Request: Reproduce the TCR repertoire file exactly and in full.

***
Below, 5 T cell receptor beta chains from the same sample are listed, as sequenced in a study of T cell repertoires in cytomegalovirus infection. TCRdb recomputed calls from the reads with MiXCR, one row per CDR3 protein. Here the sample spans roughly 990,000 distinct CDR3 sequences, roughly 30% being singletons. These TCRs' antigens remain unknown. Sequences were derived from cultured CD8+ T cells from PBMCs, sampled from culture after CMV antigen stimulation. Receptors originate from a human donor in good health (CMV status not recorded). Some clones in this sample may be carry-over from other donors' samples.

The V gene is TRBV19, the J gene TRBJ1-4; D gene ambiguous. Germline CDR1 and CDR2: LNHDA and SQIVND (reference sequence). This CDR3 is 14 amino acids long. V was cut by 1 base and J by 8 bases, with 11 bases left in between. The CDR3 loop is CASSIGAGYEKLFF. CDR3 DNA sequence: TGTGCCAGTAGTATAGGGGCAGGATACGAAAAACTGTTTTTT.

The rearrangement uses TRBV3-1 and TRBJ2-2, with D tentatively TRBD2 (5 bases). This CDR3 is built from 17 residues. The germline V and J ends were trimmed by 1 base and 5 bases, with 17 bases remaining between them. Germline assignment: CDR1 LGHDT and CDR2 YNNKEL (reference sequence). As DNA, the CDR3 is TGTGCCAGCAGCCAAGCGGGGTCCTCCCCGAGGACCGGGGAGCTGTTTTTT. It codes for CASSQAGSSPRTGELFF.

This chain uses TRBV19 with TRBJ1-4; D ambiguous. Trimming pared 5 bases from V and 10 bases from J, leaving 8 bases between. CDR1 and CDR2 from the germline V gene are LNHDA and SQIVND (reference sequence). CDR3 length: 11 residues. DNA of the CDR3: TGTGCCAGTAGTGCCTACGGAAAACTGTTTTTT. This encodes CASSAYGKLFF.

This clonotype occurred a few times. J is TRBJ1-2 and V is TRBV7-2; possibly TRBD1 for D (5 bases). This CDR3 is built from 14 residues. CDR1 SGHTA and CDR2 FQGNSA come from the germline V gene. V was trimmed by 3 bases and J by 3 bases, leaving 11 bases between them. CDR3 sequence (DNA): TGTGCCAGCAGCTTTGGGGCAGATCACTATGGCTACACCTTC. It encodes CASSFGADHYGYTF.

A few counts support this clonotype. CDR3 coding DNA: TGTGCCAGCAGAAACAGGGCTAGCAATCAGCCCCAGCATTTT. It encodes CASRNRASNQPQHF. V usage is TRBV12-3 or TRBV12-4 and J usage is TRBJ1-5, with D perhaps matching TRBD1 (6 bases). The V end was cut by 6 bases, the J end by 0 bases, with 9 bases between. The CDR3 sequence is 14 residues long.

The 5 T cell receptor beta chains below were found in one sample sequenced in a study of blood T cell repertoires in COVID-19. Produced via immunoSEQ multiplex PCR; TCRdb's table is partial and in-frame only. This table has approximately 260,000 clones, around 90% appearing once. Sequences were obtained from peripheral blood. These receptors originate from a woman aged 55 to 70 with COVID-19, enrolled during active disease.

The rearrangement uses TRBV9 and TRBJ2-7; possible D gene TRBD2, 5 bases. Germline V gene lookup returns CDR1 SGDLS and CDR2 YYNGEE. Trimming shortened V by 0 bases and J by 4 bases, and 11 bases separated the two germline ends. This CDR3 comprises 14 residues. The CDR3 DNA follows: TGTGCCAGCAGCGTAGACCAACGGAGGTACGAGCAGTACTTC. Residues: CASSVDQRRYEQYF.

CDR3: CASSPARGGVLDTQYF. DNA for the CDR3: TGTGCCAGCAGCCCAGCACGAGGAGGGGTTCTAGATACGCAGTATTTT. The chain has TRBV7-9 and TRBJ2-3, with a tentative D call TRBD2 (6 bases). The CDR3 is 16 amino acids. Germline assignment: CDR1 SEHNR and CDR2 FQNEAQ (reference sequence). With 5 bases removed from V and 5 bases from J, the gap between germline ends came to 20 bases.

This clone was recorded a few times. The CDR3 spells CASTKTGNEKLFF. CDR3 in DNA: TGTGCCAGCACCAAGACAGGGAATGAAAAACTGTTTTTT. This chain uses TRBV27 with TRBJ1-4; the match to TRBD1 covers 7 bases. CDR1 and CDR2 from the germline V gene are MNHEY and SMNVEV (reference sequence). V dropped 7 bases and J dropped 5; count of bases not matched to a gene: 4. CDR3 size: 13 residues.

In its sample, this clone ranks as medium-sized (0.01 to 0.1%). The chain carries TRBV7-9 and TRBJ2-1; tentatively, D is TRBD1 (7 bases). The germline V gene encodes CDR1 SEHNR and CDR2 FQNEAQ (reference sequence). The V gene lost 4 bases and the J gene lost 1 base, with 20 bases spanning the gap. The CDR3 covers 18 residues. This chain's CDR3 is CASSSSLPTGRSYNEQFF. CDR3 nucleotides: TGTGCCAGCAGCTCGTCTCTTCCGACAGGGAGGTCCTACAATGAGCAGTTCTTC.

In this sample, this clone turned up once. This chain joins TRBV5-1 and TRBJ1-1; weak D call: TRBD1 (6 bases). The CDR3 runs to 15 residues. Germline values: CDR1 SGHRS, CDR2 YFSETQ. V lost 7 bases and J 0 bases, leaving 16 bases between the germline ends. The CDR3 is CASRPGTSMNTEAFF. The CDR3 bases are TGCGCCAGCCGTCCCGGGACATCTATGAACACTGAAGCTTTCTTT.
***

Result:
Below, 5 T cell receptor beta chains from the same sample are listed, as sequenced in a study of T cell repertoires in cytomegalovirus infection. TCRdb recomputed calls from the reads with MiXCR, one row per CDR3 protein. Here the sample spans roughly 990,000 distinct CDR3 sequences, roughly 30% being singletons. These TCRs' antigens remain unknown. Sequences were derived from cultured CD8+ T cells from PBMCs, sampled from culture after CMV antigen stimulation. Receptors originate from a human donor in good health (CMV status not recorded). Some clones in this sample may be carry-over from other donors' samples.

The V gene is TRBV19, the J gene TRBJ1-4; D gene ambiguous. Germline CDR1 and CDR2: LNHDA and SQIVND (reference sequence). This CDR3 is 14 amino acids long. V was cut by 1 base and J by 8 bases, with 11 bases left in between. The CDR3 loop is CASSIGAGYEKLFF. CDR3 DNA sequence: TGTGCCAGTAGTATAGGGGCAGGATACGAAAAACTGTTTTTT.

The rearrangement uses TRBV3-1 and TRBJ2-2, with D tentatively TRBD2 (5 bases). This CDR3 is built from 17 residues. The germline V and J ends were trimmed by 1 base and 5 bases, with 17 bases remaining between them. Germline assignment: CDR1 LGHDT and CDR2 YNNKEL (reference sequence). As DNA, the CDR3 is TGTGCCAGCAGCCAAGCGGGGTCCTCCCCGAGGACCGGGGAGCTGTTTTTT. It codes for CASSQAGSSPRTGELFF.

This chain uses TRBV19 with TRBJ1-4; D ambiguous. Trimming pared 5 bases from V and 10 bases from J, leaving 8 bases between. CDR1 and CDR2 from the germline V gene are LNHDA and SQIVND (reference sequence). CDR3 length: 11 residues. DNA of the CDR3: TGTGCCAGTAGTGCCTACGGAAAACTGTTTTTT. This encodes CASSAYGKLFF.

This clonotype occurred a few times. J is TRBJ1-2 and V is TRBV7-2; possibly TRBD1 for D (5 bases). This CDR3 is built from 14 residues. CDR1 SGHTA and CDR2 FQGNSA come from the germline V gene. V was trimmed by 3 bases and J by 3 bases, leaving 11 bases between them. CDR3 sequence (DNA): TGTGCCAGCAGCTTTGGGGCAGATCACTATGGCTACACCTTC. It encodes CASSFGADHYGYTF.

A few counts support this clonotype. CDR3 coding DNA: TGTGCCAGCAGAAACAGGGCTAGCAATCAGCCCCAGCATTTT. It encodes CASRNRASNQPQHF. V usage is TRBV12-3 or TRBV12-4 and J usage is TRBJ1-5, with D perhaps matching TRBD1 (6 bases). The V end was cut by 6 bases, the J end by 0 bases, with 9 bases between. The CDR3 sequence is 14 residues long.

The 5 T cell receptor beta chains below were found in one sample sequenced in a study of blood T cell repertoires in COVID-19. Produced via immunoSEQ multiplex PCR; TCRdb's table is partial and in-frame only. This table has approximately 260,000 clones, around 90% appearing once. Sequences were obtained from peripheral blood. These receptors originate from a woman aged 55 to 70 with COVID-19, enrolled during active disease.

The rearrangement uses TRBV9 and TRBJ2-7; possible D gene TRBD2, 5 bases. Germline V gene lookup returns CDR1 SGDLS and CDR2 YYNGEE. Trimming shortened V by 0 bases and J by 4 bases, and 11 bases separated the two germline ends. This CDR3 comprises 14 residues. The CDR3 DNA follows: TGTGCCAGCAGCGTAGACCAACGGAGGTACGAGCAGTACTTC. Residues: CASSVDQRRYEQYF.

CDR3: CASSPARGGVLDTQYF. DNA for the CDR3: TGTGCCAGCAGCCCAGCACGAGGAGGGGTTCTAGATACGCAGTATTTT. The chain has TRBV7-9 and TRBJ2-3, with a tentative D call TRBD2 (6 bases). The CDR3 is 16 amino acids. Germline assignment: CDR1 SEHNR and CDR2 FQNEAQ (reference sequence). With 5 bases removed from V and 5 bases from J, the gap between germline ends came to 20 bases.

This clone was recorded a few times. The CDR3 spells CASTKTGNEKLFF. CDR3 in DNA: TGTGCCAGCACCAAGACAGGGAATGAAAAACTGTTTTTT. This chain uses TRBV27 with TRBJ1-4; the match to TRBD1 covers 7 bases. CDR1 and CDR2 from the germline V gene are MNHEY and SMNVEV (reference sequence). V dropped 7 bases and J dropped 5; count of bases not matched to a gene: 4. CDR3 size: 13 residues.

In its sample, this clone ranks as medium-sized (0.01 to 0.1%). The chain carries TRBV7-9 and TRBJ2-1; tentatively, D is TRBD1 (7 bases). The germline V gene encodes CDR1 SEHNR and CDR2 FQNEAQ (reference sequence). The V gene lost 4 bases and the J gene lost 1 base, with 20 bases spanning the gap. The CDR3 covers 18 residues. This chain's CDR3 is CASSSSLPTGRSYNEQFF. CDR3 nucleotides: TGTGCCAGCAGCTCGTCTCTTCCGACAGGGAGGTCCTACAATGAGCAGTTCTTC.

In this sample, this clone turned up once. This chain joins TRBV5-1 and TRBJ1-1; weak D call: TRBD1 (6 bases). The CDR3 runs to 15 residues. Germline values: CDR1 SGHRS, CDR2 YFSETQ. V lost 7 bases and J 0 bases, leaving 16 bases between the germline ends. The CDR3 is CASRPGTSMNTEAFF. The CDR3 bases are TGCGCCAGCCGTCCCGGGACATCTATGAACACTGAAGCTTTCTTT.